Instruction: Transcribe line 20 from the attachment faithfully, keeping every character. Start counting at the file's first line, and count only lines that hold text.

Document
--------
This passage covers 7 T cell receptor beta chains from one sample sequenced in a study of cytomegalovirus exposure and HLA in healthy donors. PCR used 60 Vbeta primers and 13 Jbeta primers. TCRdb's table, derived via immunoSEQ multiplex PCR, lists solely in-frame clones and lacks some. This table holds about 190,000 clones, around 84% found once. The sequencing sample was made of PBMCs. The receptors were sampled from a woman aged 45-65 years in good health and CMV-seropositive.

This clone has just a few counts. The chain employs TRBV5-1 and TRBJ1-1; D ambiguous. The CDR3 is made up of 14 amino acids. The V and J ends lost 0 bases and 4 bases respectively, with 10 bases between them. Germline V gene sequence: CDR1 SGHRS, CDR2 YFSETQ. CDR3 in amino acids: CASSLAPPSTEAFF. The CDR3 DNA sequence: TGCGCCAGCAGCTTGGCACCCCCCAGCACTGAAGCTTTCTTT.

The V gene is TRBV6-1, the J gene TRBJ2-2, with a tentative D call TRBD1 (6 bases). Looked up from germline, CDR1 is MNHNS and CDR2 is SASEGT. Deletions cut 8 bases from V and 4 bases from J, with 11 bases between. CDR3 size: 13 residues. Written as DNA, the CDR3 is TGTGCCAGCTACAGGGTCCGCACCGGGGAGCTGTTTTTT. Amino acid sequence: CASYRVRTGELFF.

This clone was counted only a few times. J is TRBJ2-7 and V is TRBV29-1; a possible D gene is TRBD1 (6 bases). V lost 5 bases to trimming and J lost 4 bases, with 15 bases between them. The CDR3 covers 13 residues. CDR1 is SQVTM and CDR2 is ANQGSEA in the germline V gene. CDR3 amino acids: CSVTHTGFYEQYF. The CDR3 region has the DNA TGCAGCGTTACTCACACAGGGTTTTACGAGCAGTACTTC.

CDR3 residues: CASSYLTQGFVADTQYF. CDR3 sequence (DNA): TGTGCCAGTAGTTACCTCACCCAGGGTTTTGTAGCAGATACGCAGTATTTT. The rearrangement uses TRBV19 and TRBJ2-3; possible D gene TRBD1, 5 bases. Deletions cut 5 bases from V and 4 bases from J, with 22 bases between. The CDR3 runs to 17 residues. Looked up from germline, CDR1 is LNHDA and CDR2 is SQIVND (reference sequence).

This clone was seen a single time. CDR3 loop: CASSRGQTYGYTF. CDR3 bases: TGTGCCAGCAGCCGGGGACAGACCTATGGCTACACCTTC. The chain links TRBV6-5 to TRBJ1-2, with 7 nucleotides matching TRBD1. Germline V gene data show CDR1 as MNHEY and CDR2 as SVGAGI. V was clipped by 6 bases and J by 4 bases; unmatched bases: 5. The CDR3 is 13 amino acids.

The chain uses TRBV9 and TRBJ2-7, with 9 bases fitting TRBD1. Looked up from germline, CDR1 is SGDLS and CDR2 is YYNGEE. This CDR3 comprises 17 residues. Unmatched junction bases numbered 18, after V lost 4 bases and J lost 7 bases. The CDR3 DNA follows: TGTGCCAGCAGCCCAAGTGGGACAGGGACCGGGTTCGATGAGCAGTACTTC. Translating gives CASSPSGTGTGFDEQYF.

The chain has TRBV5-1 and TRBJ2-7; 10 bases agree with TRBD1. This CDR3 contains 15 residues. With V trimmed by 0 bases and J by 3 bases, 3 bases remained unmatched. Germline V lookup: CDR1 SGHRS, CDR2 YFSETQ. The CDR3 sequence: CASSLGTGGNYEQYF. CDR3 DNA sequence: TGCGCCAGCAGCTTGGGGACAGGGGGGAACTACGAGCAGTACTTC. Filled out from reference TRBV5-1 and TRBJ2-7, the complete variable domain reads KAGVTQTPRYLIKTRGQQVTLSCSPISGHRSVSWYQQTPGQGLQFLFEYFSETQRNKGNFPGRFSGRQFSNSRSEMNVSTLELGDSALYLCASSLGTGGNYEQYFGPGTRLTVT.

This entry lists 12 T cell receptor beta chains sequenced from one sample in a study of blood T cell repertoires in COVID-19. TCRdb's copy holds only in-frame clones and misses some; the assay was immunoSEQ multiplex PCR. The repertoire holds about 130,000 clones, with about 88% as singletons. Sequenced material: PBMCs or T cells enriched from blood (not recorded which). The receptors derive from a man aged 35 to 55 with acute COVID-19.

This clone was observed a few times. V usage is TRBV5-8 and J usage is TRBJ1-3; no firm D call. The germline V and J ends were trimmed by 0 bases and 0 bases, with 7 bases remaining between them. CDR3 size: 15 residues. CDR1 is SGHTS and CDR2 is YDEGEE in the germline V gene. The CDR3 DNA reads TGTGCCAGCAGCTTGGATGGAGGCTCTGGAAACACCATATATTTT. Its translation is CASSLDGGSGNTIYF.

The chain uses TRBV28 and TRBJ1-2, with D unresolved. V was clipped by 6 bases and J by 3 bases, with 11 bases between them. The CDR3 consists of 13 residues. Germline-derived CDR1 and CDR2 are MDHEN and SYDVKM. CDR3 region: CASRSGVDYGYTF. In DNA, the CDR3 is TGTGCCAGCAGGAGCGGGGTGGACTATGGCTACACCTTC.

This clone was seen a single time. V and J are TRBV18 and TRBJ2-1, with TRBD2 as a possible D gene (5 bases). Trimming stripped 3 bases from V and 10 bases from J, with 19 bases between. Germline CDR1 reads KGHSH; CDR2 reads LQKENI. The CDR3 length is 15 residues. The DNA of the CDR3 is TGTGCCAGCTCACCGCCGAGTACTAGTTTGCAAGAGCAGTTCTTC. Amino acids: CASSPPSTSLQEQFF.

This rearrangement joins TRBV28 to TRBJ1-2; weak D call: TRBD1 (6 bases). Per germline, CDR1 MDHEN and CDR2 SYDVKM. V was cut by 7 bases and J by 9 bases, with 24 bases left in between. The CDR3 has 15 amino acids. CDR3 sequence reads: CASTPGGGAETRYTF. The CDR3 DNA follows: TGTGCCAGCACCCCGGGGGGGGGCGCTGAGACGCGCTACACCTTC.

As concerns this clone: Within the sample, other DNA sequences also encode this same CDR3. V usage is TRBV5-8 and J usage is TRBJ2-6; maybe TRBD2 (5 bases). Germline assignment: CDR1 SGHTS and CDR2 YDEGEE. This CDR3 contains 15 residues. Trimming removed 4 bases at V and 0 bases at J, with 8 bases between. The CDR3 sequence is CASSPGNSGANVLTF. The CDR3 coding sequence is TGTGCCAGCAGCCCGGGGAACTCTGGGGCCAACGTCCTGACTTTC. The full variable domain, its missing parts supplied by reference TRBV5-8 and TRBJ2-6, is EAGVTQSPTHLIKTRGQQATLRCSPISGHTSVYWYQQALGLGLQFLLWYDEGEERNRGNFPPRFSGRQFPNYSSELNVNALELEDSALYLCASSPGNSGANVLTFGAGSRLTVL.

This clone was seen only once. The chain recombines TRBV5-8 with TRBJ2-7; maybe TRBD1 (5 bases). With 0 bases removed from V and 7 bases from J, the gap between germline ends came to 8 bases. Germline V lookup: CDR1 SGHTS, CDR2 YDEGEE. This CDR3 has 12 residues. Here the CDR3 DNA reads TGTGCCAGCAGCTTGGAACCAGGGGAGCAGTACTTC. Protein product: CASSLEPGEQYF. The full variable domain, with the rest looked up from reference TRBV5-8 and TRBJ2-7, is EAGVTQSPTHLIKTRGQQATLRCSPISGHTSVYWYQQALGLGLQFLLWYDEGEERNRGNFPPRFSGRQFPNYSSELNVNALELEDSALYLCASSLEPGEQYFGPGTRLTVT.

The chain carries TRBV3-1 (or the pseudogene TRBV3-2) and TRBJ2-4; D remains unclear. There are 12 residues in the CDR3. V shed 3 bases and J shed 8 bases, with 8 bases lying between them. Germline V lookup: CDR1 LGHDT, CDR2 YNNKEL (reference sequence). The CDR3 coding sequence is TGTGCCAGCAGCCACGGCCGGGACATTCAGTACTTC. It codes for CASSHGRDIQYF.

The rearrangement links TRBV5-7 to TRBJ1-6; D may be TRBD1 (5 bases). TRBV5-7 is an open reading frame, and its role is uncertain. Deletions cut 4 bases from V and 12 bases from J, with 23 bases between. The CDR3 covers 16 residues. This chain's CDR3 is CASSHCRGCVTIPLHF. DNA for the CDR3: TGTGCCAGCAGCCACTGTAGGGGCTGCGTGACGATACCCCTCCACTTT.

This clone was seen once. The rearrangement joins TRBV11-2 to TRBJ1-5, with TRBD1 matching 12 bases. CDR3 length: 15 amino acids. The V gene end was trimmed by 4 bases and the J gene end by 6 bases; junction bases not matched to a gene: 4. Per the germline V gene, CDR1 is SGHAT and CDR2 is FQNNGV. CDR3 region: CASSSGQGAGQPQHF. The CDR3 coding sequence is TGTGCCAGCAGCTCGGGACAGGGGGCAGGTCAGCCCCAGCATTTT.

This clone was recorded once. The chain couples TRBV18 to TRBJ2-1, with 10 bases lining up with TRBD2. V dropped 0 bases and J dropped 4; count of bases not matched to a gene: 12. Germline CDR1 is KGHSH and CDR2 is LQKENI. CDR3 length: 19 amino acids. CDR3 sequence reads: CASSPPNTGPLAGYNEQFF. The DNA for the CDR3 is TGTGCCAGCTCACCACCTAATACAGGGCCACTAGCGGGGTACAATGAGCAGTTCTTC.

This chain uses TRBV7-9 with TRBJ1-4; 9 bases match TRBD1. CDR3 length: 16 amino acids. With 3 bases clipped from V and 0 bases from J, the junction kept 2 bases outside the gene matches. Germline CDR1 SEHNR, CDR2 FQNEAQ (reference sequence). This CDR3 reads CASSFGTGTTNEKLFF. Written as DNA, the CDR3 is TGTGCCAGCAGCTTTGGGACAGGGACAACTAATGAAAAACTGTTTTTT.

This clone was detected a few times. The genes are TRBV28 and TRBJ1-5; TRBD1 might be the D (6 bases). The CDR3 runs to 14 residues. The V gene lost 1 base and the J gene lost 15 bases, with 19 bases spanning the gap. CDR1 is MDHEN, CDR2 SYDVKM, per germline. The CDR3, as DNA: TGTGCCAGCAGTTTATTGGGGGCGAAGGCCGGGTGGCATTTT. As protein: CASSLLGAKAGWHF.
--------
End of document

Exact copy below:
This chain uses TRBV7-9 with TRBJ1-4; 9 bases match TRBD1. CDR3 length: 16 amino acids. With 3 bases clipped from V and 0 bases from J, the junction kept 2 bases outside the gene matches. Germline CDR1 SEHNR, CDR2 FQNEAQ (reference sequence). This CDR3 reads CASSFGTGTTNEKLFF. Written as DNA, the CDR3 is TGTGCCAGCAGCTTTGGGACAGGGACAACTAATGAAAAACTGTTTTTT.